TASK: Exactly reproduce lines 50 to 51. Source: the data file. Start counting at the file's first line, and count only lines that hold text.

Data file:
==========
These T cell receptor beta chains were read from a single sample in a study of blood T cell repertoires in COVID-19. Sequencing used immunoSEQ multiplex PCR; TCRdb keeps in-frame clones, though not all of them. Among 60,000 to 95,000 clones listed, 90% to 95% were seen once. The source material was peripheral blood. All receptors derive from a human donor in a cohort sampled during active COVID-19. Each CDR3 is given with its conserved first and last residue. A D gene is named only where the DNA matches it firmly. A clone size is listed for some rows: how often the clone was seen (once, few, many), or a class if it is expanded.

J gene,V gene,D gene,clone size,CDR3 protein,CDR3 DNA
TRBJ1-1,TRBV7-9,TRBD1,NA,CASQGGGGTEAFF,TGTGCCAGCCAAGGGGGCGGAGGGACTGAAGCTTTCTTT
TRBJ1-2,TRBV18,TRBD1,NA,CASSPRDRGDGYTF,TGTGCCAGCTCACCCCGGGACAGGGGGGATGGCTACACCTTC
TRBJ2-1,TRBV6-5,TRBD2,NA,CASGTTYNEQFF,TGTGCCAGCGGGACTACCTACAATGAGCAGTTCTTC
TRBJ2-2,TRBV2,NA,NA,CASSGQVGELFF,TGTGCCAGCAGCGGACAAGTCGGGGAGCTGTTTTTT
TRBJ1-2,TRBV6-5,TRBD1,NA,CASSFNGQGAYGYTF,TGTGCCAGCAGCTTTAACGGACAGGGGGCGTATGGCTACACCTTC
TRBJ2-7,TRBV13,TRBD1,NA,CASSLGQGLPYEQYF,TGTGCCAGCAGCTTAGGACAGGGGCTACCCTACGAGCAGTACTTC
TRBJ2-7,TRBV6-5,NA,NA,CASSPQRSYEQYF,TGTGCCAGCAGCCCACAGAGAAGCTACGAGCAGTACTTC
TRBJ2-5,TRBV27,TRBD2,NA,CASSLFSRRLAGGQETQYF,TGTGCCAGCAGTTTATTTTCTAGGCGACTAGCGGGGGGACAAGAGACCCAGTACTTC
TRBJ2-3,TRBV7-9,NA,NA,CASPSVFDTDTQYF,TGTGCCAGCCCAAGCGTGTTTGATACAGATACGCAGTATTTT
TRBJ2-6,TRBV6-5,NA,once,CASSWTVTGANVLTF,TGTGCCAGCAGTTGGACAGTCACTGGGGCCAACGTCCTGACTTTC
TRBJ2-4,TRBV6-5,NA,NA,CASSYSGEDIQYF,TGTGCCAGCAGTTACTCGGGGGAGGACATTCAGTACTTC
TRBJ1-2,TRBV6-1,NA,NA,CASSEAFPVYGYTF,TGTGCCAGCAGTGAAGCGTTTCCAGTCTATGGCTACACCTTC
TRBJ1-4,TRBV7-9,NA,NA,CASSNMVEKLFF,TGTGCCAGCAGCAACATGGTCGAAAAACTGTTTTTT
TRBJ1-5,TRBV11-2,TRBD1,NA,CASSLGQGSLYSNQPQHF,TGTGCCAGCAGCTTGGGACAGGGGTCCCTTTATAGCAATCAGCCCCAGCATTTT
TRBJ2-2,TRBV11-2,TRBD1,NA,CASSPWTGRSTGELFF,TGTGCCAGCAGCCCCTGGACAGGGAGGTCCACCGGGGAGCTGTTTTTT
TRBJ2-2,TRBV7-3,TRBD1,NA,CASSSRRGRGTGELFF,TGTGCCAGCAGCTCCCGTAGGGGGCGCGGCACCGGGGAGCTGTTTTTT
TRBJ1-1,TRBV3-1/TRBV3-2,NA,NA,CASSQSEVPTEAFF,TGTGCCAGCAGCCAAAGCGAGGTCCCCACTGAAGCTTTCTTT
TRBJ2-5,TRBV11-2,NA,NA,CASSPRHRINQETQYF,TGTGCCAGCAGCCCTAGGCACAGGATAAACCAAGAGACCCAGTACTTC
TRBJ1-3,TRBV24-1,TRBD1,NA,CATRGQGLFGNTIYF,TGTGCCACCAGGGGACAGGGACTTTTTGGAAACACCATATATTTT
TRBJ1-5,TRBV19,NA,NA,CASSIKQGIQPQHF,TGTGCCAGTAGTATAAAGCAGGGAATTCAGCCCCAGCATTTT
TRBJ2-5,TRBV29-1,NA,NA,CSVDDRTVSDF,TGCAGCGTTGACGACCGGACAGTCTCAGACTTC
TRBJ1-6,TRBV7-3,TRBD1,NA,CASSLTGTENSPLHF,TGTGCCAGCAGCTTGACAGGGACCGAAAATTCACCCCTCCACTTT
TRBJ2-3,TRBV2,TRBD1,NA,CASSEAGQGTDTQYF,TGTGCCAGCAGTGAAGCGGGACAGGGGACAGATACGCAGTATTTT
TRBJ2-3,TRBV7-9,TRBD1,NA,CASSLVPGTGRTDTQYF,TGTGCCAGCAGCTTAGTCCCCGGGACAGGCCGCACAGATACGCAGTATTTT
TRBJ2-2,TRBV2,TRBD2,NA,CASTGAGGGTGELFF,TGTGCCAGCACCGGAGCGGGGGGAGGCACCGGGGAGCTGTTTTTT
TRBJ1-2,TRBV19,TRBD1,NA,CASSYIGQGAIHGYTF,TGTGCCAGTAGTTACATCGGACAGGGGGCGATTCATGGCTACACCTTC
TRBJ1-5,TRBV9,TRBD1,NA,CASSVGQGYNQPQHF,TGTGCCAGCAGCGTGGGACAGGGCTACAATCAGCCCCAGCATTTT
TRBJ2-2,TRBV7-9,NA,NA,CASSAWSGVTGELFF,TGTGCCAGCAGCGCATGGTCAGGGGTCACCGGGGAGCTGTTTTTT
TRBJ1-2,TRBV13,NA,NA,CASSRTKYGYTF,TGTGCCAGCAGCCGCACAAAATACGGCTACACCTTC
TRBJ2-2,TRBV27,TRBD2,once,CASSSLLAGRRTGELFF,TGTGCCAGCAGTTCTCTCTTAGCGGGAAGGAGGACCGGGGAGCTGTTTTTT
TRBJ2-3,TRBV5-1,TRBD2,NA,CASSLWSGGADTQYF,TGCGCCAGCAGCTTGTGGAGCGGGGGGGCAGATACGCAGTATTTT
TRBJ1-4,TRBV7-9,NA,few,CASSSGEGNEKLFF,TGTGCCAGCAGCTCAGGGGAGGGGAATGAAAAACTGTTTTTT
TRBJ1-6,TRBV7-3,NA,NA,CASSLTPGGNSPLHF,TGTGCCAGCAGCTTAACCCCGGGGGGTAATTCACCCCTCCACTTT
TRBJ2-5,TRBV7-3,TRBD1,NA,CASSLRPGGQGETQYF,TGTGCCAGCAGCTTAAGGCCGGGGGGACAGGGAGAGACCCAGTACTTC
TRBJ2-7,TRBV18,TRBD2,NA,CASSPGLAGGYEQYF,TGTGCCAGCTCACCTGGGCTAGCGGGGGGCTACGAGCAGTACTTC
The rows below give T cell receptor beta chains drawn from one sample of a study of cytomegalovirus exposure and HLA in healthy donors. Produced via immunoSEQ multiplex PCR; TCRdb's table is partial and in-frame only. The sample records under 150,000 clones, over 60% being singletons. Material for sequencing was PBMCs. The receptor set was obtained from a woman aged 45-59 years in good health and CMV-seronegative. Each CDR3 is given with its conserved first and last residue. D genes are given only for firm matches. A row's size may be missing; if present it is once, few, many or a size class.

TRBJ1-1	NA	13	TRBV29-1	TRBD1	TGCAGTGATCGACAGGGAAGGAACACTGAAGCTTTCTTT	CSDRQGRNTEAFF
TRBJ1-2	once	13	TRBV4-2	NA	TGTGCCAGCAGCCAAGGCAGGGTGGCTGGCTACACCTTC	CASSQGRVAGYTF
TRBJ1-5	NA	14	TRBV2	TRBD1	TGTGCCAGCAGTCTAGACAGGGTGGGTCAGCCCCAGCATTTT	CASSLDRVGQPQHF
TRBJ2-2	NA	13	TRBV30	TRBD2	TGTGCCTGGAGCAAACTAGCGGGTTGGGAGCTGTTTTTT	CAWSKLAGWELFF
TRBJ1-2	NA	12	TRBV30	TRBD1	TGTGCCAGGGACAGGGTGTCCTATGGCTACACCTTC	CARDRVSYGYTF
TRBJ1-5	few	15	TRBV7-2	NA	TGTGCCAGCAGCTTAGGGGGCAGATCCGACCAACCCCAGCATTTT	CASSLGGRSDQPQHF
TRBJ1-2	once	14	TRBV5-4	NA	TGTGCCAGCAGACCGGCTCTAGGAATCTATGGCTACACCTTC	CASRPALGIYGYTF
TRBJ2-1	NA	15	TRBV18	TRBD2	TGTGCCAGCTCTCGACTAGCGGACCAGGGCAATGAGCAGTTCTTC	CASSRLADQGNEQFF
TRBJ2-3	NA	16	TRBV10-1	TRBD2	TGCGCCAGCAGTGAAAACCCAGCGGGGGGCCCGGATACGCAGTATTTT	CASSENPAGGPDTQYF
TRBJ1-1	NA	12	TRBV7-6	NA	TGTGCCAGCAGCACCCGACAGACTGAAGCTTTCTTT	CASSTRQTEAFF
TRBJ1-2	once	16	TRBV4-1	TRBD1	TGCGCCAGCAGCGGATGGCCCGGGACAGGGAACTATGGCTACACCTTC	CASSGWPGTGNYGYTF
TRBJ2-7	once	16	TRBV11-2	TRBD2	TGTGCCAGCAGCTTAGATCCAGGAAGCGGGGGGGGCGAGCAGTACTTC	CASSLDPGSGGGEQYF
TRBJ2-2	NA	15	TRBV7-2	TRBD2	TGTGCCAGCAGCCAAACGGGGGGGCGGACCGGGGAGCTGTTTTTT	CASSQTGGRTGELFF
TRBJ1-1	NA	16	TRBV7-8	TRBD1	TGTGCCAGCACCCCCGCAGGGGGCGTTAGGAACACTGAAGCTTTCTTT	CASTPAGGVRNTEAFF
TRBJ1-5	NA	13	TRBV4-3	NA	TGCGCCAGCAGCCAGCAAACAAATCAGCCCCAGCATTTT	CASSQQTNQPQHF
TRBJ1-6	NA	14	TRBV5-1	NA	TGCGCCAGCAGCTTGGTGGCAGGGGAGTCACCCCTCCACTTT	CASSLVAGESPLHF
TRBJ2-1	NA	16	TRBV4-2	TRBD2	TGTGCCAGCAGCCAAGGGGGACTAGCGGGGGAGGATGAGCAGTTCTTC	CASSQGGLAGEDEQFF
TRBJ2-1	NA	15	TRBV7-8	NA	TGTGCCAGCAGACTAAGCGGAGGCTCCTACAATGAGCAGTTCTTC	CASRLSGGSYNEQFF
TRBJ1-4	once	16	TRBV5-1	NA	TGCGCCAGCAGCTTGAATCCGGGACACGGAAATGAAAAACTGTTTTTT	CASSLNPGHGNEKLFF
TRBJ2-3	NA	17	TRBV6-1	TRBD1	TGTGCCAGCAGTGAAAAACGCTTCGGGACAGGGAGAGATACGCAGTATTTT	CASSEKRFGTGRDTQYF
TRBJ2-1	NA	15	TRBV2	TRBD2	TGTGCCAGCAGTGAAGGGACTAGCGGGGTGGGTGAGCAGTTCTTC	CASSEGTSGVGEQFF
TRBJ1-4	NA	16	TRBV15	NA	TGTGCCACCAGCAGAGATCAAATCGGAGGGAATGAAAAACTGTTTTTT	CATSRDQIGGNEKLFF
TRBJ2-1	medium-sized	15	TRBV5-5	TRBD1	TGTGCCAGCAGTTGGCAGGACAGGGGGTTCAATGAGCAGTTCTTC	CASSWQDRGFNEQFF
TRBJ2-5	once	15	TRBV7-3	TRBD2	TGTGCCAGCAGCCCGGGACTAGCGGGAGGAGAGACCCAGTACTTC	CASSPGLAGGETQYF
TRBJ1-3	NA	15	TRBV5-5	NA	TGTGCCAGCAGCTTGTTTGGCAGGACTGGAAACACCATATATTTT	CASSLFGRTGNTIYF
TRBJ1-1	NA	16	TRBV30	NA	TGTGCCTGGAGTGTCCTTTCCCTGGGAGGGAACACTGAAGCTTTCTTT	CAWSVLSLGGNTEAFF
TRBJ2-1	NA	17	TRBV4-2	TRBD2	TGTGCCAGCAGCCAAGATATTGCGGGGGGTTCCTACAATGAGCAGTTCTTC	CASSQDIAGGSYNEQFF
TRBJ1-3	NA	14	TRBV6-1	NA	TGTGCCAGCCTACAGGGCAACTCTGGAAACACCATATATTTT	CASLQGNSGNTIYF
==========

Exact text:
TRBJ2-7	once	16	TRBV11-2	TRBD2	TGTGCCAGCAGCTTAGATCCAGGAAGCGGGGGGGGCGAGCAGTACTTC	CASSLDPGSGGGEQYF
TRBJ2-2	NA	15	TRBV7-2	TRBD2	TGTGCCAGCAGCCAAACGGGGGGGCGGACCGGGGAGCTGTTTTTT	CASSQTGGRTGELFF